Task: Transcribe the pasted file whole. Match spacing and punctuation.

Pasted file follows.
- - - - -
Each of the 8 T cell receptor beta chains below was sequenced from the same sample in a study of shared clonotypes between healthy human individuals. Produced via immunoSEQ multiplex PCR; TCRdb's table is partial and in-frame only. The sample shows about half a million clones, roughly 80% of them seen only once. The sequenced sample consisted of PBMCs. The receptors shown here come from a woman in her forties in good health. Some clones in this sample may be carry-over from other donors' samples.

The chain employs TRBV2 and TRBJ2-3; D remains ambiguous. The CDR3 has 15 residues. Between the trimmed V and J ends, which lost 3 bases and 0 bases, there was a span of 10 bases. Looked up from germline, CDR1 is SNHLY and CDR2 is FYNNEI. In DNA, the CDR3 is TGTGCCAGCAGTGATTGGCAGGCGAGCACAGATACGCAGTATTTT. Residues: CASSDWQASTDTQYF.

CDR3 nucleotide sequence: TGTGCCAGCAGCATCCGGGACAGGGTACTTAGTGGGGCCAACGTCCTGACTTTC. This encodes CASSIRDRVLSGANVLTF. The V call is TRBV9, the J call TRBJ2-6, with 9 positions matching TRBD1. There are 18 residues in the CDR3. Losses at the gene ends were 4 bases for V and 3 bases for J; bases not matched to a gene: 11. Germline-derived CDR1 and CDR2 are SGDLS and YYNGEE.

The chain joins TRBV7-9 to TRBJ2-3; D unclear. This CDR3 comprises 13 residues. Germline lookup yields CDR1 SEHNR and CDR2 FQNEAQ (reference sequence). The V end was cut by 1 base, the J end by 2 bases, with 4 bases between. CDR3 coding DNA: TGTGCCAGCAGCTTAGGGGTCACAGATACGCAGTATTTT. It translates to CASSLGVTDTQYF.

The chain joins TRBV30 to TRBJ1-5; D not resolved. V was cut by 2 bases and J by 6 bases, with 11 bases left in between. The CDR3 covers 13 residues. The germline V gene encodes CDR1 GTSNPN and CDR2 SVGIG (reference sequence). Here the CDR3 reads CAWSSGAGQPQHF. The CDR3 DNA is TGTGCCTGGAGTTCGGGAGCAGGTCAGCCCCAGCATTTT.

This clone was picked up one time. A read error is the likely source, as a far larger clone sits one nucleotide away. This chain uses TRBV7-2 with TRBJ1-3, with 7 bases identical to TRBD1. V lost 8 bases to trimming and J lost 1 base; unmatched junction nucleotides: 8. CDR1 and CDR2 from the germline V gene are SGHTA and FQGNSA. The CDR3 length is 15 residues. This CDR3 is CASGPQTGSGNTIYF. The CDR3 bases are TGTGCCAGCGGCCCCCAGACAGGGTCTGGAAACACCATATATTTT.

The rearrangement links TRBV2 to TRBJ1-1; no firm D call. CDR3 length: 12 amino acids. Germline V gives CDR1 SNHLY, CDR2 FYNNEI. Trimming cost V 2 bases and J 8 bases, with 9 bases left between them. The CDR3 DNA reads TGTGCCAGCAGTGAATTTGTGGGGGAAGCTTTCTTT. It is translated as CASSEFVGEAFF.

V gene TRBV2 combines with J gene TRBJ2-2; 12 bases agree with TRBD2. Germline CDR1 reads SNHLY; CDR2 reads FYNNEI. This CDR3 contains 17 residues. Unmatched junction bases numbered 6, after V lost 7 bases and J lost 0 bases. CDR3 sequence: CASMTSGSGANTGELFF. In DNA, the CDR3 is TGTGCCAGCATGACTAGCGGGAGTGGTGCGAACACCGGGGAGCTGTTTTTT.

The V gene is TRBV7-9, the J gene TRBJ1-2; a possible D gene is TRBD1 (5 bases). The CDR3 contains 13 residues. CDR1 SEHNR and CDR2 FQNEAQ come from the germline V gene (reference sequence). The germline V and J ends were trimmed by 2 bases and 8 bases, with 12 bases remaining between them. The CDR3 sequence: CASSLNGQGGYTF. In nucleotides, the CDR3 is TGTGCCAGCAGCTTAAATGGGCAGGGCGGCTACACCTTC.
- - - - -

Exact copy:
Each of the 8 T cell receptor beta chains below was sequenced from the same sample in a study of shared clonotypes between healthy human individuals. Produced via immunoSEQ multiplex PCR; TCRdb's table is partial and in-frame only. The sample shows about half a million clones, roughly 80% of them seen only once. The sequenced sample consisted of PBMCs. The receptors shown here come from a woman in her forties in good health. Some clones in this sample may be carry-over from other donors' samples.

The chain employs TRBV2 and TRBJ2-3; D remains ambiguous. The CDR3 has 15 residues. Between the trimmed V and J ends, which lost 3 bases and 0 bases, there was a span of 10 bases. Looked up from germline, CDR1 is SNHLY and CDR2 is FYNNEI. In DNA, the CDR3 is TGTGCCAGCAGTGATTGGCAGGCGAGCACAGATACGCAGTATTTT. Residues: CASSDWQASTDTQYF.

CDR3 nucleotide sequence: TGTGCCAGCAGCATCCGGGACAGGGTACTTAGTGGGGCCAACGTCCTGACTTTC. This encodes CASSIRDRVLSGANVLTF. The V call is TRBV9, the J call TRBJ2-6, with 9 positions matching TRBD1. There are 18 residues in the CDR3. Losses at the gene ends were 4 bases for V and 3 bases for J; bases not matched to a gene: 11. Germline-derived CDR1 and CDR2 are SGDLS and YYNGEE.

The chain joins TRBV7-9 to TRBJ2-3; D unclear. This CDR3 comprises 13 residues. Germline lookup yields CDR1 SEHNR and CDR2 FQNEAQ (reference sequence). The V end was cut by 1 base, the J end by 2 bases, with 4 bases between. CDR3 coding DNA: TGTGCCAGCAGCTTAGGGGTCACAGATACGCAGTATTTT. It translates to CASSLGVTDTQYF.

The chain joins TRBV30 to TRBJ1-5; D not resolved. V was cut by 2 bases and J by 6 bases, with 11 bases left in between. The CDR3 covers 13 residues. The germline V gene encodes CDR1 GTSNPN and CDR2 SVGIG (reference sequence). Here the CDR3 reads CAWSSGAGQPQHF. The CDR3 DNA is TGTGCCTGGAGTTCGGGAGCAGGTCAGCCCCAGCATTTT.

This clone was picked up one time. A read error is the likely source, as a far larger clone sits one nucleotide away. This chain uses TRBV7-2 with TRBJ1-3, with 7 bases identical to TRBD1. V lost 8 bases to trimming and J lost 1 base; unmatched junction nucleotides: 8. CDR1 and CDR2 from the germline V gene are SGHTA and FQGNSA. The CDR3 length is 15 residues. This CDR3 is CASGPQTGSGNTIYF. The CDR3 bases are TGTGCCAGCGGCCCCCAGACAGGGTCTGGAAACACCATATATTTT.

The rearrangement links TRBV2 to TRBJ1-1; no firm D call. CDR3 length: 12 amino acids. Germline V gives CDR1 SNHLY, CDR2 FYNNEI. Trimming cost V 2 bases and J 8 bases, with 9 bases left between them. The CDR3 DNA reads TGTGCCAGCAGTGAATTTGTGGGGGAAGCTTTCTTT. It is translated as CASSEFVGEAFF.

V gene TRBV2 combines with J gene TRBJ2-2; 12 bases agree with TRBD2. Germline CDR1 reads SNHLY; CDR2 reads FYNNEI. This CDR3 contains 17 residues. Unmatched junction bases numbered 6, after V lost 7 bases and J lost 0 bases. CDR3 sequence: CASMTSGSGANTGELFF. In DNA, the CDR3 is TGTGCCAGCATGACTAGCGGGAGTGGTGCGAACACCGGGGAGCTGTTTTTT.

The V gene is TRBV7-9, the J gene TRBJ1-2; a possible D gene is TRBD1 (5 bases). The CDR3 contains 13 residues. CDR1 SEHNR and CDR2 FQNEAQ come from the germline V gene (reference sequence). The germline V and J ends were trimmed by 2 bases and 8 bases, with 12 bases remaining between them. The CDR3 sequence: CASSLNGQGGYTF. In nucleotides, the CDR3 is TGTGCCAGCAGCTTAAATGGGCAGGGCGGCTACACCTTC.